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Last Updated: Friday, 1 December 2006, 01:38 GMT
Ancient body prompts new theories
Roman skeleton
The skeleton's head was probably removed by Victorian workmen
A Roman sarcophagus discovered near Trafalgar Square could lead to the map of Roman London being redrawn.

The limestone coffin containing a headless skeleton was found during excavations at St-Martin-in-the-Fields Church, central London.

The find, which dates from around 410AD, lies outside what were the city walls of Roman London.

Archaeologists previously thought Westminster possibly contained Roman roads but not sacred buildings.

Taryn Nixon, director of the Museum of London Archaeology Service, said: "It means that perhaps St-Martin-in-the-Fields has been a sacred site for far, far, far longer than we previously thought.

"This gives us an extraordinary glimpse of parts of London we haven't seen before, particularly Roman London and Saxon London.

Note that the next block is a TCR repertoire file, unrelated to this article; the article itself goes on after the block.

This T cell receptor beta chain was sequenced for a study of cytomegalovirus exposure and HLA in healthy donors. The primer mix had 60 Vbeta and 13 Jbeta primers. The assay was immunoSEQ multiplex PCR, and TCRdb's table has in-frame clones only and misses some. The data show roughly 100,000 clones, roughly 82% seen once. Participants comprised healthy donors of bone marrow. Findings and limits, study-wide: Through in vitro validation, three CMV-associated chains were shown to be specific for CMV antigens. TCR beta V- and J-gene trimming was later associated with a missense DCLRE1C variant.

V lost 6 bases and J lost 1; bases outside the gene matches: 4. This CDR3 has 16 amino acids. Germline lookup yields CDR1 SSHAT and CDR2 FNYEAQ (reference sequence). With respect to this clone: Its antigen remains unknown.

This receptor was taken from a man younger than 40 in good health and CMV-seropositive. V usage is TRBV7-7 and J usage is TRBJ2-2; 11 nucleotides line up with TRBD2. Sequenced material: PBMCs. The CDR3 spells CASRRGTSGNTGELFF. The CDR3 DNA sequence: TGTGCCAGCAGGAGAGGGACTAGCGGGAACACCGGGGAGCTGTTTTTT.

"All of a sudden we're having to rethink what Roman London really was. This work has literally stopped us in our tracks and given us a new phrase, Roman Westminster."

Sacred site

Vicar Rev Nicholas Holtam said: "I can't tell you how thrilling it is to have discovered these finds.

"St Martin's history tells us that the earliest church that we know of on the site was there in 1222, but these discoveries take us way before that.

"It's certainly a sacred site, possibly a Christian site, going right back into the late Roman period."

It is thought the skeleton's head was removed by workmen building a sewer during the Victorian period.

Excavations began at St-Martin-in-the-Fields in January 2006 as part of 36m renovations at the church.

Roman mosaics found on Quantocks
04 Oct 06 |  Somerset
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08 Aug 06 |  Leicestershire

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